ITLApplied  Computational Mathematics Division
ACMD Seminar Series
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An Expository Talk on Theory of Bifurcations with Numerical Examples

Barry Bernstein
Department of Mathematics, Illinois Institute of Technology

Friday, May 3, 2002 15:00-16:00,
Room 145, NIST North (820)
Friday, May 3, 2002 13:00-14:00,
Room 4550

Abstract: Some elementary notions of the theory of bifurcation of equilibrium solutions of evolution problems governed by nonlinear differential equations are presented. In view of the existence of a huge variety of applications of bifurcation theory in engineering, biology, chemistry, physics, economics, etc., and for ease of presentation and motivation, we choose to discuss in this talk only examples of steady-state solutions in one- and two-dimensions. More specifically, we shall discuss the numerical solution of three bifurcation problems, namely, (a) a rigid hoop hangs from the ceiling with a small bead attached in the loop and resting in the bottom of the hoop, (b) the buckling of an elastic plate, and (c) the flow of a viscous, incompressible, homogeneous fluid between two long, coaxial cylinders which are rotating.

Speaker Bio: Dr. Bernstein was educated at the City College of New York (B.S. mathematics, 1951), and Indiana University (M.A., mathematics and mechanics, 1954; Ph.D., mathematics and mechanics, 1956). He began his research career at the U.S. Naval Research Laboratory (1951-52; '56-'61) and the U.S. National Bureau of Standards (1961-65), and combined research with teaching at Purdue University (1965-66), Illinois Institute of Technology (1966-present), Flinders University, Adelaide, Australia (1988), and Louis Pasteur University, Strasbourg, France (1988-89). With more than seventy papers in journals and conference proceedings, he is known internationally for his pioneering work in nonlinear mathematics, fluid and solid mechanics, polymer science, and non-equilibrium thermodynamics. One of his papers (J. Research NBS, 68B, 103-113 (1964)) was cited in the Centennial Volume in commemoration of the 100th anniversary of the founding of the National Institute of Standards and Technology (formerly known as NBS).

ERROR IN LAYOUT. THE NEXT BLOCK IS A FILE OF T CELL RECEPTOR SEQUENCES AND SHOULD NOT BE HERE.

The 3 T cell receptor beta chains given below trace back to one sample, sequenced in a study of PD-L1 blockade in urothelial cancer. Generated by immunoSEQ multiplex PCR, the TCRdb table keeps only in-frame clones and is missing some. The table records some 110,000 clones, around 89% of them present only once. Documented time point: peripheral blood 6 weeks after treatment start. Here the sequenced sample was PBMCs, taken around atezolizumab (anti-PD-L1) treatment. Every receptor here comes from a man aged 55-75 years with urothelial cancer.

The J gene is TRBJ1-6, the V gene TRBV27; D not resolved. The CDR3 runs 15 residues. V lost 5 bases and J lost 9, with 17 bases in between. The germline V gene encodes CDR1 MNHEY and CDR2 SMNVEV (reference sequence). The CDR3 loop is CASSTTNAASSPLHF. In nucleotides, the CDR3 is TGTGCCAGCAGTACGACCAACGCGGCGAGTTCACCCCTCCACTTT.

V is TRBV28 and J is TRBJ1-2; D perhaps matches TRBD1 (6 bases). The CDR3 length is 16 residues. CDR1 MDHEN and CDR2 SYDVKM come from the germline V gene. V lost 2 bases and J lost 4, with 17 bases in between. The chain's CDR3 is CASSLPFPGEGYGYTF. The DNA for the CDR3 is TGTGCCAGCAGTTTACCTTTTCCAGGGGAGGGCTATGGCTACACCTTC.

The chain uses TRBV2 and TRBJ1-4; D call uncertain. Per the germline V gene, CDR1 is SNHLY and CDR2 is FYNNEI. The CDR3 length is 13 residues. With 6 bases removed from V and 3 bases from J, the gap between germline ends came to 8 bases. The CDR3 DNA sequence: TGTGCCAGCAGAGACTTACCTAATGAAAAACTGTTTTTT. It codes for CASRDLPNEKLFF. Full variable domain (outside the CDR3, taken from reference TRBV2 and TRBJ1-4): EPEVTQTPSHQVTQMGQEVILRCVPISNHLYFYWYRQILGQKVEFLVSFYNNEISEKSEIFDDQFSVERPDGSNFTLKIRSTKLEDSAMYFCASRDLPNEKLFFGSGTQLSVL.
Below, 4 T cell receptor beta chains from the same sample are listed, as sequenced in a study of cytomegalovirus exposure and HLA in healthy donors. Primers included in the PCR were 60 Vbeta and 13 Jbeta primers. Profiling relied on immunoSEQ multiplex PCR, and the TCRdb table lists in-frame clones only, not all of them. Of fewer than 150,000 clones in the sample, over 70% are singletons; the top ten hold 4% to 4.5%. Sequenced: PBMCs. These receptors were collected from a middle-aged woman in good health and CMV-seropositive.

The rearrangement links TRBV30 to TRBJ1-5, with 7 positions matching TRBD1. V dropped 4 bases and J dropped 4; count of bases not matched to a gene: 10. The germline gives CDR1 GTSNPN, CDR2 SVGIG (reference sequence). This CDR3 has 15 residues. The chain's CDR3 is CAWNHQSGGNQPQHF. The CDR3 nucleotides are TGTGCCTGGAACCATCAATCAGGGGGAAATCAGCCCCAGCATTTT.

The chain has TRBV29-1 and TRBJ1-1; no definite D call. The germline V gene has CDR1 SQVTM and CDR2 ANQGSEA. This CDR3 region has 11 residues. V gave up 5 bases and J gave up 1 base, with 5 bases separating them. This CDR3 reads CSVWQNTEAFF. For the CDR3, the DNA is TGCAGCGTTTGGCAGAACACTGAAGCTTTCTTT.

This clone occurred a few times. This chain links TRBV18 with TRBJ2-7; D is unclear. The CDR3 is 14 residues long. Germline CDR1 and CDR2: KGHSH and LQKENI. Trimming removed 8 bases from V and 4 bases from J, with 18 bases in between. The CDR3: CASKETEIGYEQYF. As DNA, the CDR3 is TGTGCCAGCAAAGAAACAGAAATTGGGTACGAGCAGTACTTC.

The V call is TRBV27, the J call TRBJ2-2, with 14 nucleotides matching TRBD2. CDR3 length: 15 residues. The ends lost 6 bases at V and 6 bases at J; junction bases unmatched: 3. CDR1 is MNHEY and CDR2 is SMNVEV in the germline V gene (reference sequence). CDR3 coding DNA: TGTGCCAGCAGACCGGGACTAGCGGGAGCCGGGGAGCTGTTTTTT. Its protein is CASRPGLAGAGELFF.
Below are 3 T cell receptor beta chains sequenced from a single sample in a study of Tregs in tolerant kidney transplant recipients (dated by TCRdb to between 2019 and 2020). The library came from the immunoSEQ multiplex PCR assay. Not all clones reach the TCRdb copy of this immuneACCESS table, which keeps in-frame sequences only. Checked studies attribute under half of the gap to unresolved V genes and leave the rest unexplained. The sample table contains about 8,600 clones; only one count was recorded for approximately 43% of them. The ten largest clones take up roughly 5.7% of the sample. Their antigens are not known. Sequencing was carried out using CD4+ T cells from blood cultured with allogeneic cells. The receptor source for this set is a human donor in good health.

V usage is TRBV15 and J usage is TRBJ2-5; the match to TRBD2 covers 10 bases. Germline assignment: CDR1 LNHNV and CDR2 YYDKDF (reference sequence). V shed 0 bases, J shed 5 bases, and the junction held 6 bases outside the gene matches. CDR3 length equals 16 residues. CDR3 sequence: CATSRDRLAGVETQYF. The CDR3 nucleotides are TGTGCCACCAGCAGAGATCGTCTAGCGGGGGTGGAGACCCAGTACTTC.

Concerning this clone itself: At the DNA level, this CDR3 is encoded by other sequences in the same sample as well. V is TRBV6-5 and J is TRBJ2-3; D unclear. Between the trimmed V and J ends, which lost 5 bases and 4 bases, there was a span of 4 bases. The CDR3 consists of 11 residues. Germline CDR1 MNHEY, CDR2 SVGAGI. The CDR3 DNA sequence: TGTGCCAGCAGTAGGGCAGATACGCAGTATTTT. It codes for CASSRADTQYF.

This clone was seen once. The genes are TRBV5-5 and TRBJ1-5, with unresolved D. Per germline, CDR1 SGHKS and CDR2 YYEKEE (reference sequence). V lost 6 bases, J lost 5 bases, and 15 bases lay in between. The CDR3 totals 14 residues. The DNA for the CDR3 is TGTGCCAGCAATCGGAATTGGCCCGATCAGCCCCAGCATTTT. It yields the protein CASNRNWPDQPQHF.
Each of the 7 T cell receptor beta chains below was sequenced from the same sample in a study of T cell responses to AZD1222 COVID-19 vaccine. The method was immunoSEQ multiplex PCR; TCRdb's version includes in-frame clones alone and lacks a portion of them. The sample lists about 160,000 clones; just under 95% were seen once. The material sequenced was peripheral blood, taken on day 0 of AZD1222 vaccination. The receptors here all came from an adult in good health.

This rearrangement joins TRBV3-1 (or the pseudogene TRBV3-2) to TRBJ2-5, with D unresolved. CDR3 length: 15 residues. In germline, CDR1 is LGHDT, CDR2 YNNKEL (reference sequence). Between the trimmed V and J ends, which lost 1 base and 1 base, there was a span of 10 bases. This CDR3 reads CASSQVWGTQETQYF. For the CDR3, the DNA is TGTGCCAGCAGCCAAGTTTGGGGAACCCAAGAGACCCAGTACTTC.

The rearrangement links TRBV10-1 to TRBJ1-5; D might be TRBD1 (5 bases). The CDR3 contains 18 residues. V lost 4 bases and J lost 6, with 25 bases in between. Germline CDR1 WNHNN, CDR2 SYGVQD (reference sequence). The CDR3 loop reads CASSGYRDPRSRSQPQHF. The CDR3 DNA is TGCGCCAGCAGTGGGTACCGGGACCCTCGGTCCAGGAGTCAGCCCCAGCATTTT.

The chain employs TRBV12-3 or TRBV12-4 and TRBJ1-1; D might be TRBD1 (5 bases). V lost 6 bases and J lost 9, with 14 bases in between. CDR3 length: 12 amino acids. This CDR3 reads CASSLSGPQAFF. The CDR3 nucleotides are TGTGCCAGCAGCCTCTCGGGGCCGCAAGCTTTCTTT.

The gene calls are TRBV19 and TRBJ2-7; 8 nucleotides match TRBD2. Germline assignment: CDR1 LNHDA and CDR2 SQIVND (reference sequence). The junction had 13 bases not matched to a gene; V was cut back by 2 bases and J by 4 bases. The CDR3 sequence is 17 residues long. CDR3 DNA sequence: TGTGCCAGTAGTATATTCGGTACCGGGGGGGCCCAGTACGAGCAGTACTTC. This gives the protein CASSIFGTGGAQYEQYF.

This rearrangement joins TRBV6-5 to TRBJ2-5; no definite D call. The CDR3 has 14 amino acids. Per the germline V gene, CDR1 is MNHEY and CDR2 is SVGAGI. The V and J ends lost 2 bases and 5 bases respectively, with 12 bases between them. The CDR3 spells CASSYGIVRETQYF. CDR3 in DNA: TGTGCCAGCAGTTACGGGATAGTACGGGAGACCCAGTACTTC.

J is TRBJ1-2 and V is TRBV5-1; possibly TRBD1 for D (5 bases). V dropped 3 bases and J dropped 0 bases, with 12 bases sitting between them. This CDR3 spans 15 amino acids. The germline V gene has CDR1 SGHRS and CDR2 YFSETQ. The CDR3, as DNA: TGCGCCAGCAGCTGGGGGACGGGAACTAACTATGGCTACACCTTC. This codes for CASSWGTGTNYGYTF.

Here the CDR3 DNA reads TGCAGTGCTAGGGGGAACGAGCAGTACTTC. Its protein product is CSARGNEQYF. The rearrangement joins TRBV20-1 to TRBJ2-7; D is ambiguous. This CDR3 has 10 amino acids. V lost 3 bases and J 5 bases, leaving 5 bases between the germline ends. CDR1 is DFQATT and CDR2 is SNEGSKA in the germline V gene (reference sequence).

Contact: J. T. Fong

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